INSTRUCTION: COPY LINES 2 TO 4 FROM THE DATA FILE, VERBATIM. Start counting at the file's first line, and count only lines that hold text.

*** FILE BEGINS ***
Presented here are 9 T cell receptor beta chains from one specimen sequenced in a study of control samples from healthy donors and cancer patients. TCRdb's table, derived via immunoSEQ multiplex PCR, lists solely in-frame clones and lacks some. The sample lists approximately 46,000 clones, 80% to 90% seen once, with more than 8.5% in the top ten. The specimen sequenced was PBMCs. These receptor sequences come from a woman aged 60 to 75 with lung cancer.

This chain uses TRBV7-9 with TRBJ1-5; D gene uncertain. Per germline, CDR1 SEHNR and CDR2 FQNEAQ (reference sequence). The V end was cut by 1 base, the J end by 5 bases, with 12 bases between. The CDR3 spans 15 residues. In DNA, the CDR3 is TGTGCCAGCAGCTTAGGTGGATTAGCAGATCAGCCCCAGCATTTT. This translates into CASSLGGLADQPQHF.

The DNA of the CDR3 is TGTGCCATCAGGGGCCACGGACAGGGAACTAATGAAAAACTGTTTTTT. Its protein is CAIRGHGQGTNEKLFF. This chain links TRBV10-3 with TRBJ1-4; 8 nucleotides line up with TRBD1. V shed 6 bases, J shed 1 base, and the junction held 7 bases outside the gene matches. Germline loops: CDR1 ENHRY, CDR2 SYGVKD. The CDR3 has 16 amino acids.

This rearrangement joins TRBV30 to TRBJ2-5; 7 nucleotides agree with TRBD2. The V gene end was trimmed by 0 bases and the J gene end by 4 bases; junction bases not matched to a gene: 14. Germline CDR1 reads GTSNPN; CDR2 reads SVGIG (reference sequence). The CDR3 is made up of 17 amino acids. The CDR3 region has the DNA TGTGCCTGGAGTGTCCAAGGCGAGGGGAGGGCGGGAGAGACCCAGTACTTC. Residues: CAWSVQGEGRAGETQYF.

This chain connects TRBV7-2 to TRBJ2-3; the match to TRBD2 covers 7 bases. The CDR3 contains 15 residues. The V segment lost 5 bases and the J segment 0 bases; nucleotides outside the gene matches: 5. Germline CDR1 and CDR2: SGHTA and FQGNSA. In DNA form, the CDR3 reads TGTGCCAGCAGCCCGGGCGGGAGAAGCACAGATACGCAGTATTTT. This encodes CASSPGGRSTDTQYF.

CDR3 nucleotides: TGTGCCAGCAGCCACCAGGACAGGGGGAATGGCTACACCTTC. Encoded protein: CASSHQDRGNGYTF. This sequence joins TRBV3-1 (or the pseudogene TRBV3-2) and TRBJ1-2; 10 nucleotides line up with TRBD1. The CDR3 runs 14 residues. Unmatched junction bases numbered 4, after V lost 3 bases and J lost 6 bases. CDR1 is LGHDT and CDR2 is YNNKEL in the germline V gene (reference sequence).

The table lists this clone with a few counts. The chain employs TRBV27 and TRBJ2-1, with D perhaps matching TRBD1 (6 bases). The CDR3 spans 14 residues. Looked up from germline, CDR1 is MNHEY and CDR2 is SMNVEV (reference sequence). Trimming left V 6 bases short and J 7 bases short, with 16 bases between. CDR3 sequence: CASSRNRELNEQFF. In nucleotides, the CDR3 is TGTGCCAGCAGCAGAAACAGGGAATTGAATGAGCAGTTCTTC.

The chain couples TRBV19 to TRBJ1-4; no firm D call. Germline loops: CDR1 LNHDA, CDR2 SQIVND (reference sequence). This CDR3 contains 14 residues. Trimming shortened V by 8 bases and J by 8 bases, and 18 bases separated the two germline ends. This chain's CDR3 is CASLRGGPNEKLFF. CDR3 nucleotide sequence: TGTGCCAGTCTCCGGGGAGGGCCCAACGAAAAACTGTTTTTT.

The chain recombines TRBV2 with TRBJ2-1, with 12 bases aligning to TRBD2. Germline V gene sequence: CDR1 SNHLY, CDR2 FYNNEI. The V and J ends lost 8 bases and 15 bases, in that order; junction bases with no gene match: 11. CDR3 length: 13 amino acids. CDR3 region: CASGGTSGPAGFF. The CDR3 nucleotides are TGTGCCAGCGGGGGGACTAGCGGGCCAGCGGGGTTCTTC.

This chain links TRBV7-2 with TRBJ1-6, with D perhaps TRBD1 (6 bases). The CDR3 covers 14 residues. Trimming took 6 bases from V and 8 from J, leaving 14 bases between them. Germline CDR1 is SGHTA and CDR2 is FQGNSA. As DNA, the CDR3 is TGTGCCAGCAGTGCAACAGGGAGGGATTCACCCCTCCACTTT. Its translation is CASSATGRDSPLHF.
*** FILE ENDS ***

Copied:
This chain uses TRBV7-9 with TRBJ1-5; D gene uncertain. Per germline, CDR1 SEHNR and CDR2 FQNEAQ (reference sequence). The V end was cut by 1 base, the J end by 5 bases, with 12 bases between. The CDR3 spans 15 residues. In DNA, the CDR3 is TGTGCCAGCAGCTTAGGTGGATTAGCAGATCAGCCCCAGCATTTT. This translates into CASSLGGLADQPQHF.

The DNA of the CDR3 is TGTGCCATCAGGGGCCACGGACAGGGAACTAATGAAAAACTGTTTTTT. Its protein is CAIRGHGQGTNEKLFF. This chain links TRBV10-3 with TRBJ1-4; 8 nucleotides line up with TRBD1. V shed 6 bases, J shed 1 base, and the junction held 7 bases outside the gene matches. Germline loops: CDR1 ENHRY, CDR2 SYGVKD. The CDR3 has 16 amino acids.

This rearrangement joins TRBV30 to TRBJ2-5; 7 nucleotides agree with TRBD2. The V gene end was trimmed by 0 bases and the J gene end by 4 bases; junction bases not matched to a gene: 14. Germline CDR1 reads GTSNPN; CDR2 reads SVGIG (reference sequence). The CDR3 is made up of 17 amino acids. The CDR3 region has the DNA TGTGCCTGGAGTGTCCAAGGCGAGGGGAGGGCGGGAGAGACCCAGTACTTC. Residues: CAWSVQGEGRAGETQYF.